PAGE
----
Unlimited Silver 25
Viasat Internet
Download speed:
25 Mbps
Data cap:
120 GB
$69.99 a month

Data effective 11/30/2020. Offers and availability vary by location and are subject to change.
*For the first 3 months.

HughesNet 20 GB

Who it’s for: Solo casual web surfers and small families who don’t spend a lot of time online.

Why we picked it: This HughesNet plan likely won’t get you streaming The Mandalorian on Disney+, but it will let you browse Facebook and send emails. You wouldn’t want to do much more than that, anyway, since the data cap is 20 GB a month.

But the next plan up, 30 GB, jumps in price by about $30 more per month. We figure 10 more GB of data isn’t worth a $100 monthly internet bill. (If you need that much data, you might want to check out Viasat, but don’t forget about its three-month price hike.)

20 GB
HughesNet Internet
Download speed:
25 Mbps
Data cap:
20 GB
$69.99 a month

Data effective 10/1/2020. Offers and availability vary by location and are subject to change.
*Requires 24-month agreement.

Find out which Viasat and HughesNet plans are available in your area.

Viasat vs. HughesNet: Internet speed

Satellite internet doesn’t come with much data, but Viasat’s Unlimited plans get you the best data deal.

When it comes to internet speed, Viasat pairs you with speeds anywhere from 12 to 100 Mbps, while all of HughesNet’s plans come with a steady 25 Mbps.

Compared to any other type of internet, those max download speeds are slow.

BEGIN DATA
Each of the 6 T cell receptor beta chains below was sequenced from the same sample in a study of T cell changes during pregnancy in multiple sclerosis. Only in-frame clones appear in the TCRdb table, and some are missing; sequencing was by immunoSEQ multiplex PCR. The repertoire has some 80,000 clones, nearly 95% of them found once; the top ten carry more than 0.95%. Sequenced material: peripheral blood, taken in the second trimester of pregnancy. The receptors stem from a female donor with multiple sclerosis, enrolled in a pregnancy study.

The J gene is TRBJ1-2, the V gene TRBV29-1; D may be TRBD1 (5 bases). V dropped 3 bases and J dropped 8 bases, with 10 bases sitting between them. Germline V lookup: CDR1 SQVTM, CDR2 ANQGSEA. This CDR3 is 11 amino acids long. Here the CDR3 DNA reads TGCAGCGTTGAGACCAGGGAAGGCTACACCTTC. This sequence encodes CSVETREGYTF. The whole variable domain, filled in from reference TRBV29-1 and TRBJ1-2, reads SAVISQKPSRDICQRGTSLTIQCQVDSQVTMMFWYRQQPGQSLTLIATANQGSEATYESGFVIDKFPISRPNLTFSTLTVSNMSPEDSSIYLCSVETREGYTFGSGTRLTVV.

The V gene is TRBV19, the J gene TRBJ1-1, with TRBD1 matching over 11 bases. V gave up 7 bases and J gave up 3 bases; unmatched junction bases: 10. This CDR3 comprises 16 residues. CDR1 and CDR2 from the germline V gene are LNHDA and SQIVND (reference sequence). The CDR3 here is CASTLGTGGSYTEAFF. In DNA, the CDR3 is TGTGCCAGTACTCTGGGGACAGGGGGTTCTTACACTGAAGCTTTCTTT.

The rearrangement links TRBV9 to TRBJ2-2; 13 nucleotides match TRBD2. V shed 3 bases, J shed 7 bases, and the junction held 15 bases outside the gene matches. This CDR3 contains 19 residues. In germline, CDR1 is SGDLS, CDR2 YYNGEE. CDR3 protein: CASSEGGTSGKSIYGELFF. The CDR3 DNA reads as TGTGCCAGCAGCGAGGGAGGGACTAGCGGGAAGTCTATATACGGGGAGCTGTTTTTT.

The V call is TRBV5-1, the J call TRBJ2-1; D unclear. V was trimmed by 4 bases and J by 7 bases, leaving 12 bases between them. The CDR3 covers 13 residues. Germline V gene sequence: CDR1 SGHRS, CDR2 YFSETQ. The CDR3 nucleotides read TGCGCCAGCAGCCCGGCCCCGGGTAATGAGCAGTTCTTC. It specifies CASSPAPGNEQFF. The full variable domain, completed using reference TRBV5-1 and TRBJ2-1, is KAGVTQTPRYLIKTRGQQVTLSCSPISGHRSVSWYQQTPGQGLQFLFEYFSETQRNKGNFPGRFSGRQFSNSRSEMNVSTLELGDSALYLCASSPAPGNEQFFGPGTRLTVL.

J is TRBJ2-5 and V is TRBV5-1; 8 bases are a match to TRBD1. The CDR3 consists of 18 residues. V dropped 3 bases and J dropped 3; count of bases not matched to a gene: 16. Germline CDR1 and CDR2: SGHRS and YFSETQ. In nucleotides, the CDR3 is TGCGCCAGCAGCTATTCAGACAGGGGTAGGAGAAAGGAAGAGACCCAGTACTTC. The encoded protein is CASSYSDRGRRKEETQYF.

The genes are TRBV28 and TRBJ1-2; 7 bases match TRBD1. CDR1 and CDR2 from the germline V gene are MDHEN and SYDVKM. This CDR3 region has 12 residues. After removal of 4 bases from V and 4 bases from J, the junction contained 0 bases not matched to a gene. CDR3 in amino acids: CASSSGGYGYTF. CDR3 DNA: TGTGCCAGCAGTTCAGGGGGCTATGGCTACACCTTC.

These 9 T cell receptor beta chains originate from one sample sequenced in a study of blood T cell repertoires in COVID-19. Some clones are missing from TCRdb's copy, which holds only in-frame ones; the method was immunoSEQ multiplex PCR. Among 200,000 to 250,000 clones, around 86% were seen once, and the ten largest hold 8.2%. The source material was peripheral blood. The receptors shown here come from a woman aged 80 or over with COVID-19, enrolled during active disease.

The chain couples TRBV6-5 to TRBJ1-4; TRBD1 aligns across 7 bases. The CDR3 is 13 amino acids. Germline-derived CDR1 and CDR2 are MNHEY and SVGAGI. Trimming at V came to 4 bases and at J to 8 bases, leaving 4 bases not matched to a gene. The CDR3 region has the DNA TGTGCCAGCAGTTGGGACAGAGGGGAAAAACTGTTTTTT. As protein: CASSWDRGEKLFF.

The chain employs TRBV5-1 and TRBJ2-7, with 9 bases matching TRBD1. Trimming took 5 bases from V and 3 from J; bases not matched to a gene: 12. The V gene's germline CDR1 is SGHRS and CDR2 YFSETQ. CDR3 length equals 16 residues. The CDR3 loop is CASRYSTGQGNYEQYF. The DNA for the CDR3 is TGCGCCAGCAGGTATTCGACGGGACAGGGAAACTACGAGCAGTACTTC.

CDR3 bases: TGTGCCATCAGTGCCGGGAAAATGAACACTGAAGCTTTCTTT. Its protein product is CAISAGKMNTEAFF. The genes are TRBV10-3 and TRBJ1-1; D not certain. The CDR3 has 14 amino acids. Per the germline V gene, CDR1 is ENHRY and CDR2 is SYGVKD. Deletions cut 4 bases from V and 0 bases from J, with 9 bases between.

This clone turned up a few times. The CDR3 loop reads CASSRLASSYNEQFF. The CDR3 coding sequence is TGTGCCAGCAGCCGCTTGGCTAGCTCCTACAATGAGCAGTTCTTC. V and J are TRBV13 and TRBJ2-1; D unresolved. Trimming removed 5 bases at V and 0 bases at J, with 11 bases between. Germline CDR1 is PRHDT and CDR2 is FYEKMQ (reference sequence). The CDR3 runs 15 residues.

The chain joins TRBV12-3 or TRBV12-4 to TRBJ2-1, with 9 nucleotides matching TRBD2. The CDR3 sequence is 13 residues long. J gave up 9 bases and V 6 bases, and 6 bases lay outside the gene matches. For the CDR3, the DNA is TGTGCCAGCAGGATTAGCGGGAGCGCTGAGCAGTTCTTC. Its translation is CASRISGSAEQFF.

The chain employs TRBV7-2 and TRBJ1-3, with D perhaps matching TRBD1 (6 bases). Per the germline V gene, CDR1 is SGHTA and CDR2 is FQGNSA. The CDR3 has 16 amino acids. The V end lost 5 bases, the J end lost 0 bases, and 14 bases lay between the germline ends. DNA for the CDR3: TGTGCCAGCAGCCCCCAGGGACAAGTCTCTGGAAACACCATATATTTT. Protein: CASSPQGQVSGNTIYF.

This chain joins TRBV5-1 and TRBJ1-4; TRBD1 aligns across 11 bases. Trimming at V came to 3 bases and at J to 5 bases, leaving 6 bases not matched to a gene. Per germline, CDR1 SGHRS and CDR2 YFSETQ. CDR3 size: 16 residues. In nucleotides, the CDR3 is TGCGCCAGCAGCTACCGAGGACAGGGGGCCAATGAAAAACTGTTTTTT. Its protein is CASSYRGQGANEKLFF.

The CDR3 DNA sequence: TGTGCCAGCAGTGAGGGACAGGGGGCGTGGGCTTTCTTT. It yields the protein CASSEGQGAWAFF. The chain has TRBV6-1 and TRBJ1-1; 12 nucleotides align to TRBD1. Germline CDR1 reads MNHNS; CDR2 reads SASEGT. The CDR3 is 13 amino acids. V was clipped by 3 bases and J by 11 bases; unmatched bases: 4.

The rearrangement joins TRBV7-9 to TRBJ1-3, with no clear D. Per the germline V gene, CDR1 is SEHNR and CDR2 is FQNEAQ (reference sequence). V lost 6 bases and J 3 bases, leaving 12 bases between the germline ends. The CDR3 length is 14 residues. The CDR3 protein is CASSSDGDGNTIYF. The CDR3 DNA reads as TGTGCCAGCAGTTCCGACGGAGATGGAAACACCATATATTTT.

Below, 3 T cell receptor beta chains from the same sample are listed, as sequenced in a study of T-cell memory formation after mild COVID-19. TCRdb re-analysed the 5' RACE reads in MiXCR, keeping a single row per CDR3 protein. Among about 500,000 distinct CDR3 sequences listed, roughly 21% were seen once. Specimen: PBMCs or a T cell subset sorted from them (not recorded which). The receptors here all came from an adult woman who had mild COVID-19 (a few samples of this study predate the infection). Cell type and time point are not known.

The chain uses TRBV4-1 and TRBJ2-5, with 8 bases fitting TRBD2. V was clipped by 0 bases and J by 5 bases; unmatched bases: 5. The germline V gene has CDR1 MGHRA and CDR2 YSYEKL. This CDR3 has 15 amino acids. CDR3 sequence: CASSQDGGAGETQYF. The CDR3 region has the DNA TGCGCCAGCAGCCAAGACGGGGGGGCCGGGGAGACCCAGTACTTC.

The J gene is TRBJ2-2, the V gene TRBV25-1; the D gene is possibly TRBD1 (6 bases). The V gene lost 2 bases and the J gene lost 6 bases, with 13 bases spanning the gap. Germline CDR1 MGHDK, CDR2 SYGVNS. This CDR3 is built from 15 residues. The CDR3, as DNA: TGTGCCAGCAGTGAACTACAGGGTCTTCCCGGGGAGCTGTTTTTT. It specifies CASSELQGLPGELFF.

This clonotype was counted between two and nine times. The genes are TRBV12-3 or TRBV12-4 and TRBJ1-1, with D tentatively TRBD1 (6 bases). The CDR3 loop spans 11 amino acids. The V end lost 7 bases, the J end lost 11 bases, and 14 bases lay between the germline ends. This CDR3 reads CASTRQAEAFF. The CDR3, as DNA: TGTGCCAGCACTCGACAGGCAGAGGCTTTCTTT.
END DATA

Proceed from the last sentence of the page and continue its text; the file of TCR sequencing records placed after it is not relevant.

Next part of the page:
Viasat vs. HughesNet download speed comparison
ProviderDownload speeds
Viasat Internet12100 Mbps
HughesNet Internet25 Mbps

Data effective 10/1/2020. Offers and availability vary by location and are subject to change.

But if satellite internet is one of your best options, our choice is Viasat for those top-end, 100 Mbps download speeds.

Sure, 25 Mbps is all right if it’s just you doing a little emailing and a little Facebook browsing. But share your internet with even just one more person, try to do a little video streaming with your Roku, or get some work done from home, and 25 Mbps (or speeds below that) just won’t cut it.

Not to mention that, thanks to its high latency, satellite internet just isn’t cut out for the following:

That’s not to say that you can’t do these things with satellite internet. But you’ll likely lag or gobble up your monthly data allowance.

We’ve got more info on how to stream with satellite internet as well as some tips to optimize your satellite internet speeds and how to deal with data caps that should help you avoid some of those heartaches and headaches. Hopefully.

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Not sure how much speed you need?
Check out our guide to download speeds and get to know your speed needs.

Viasat vs. HughesNet: Actual download speeds

Yes, there’s a “but” coming. And it’s a big one.

But, those download speeds you see for Viasat (12–100 Mbps) and HughesNet (25 Mbps) are what’s advertised. That means you won’t necessarily get those download speeds when you use the internet. (Likely, you’ll get speeds that are slower.)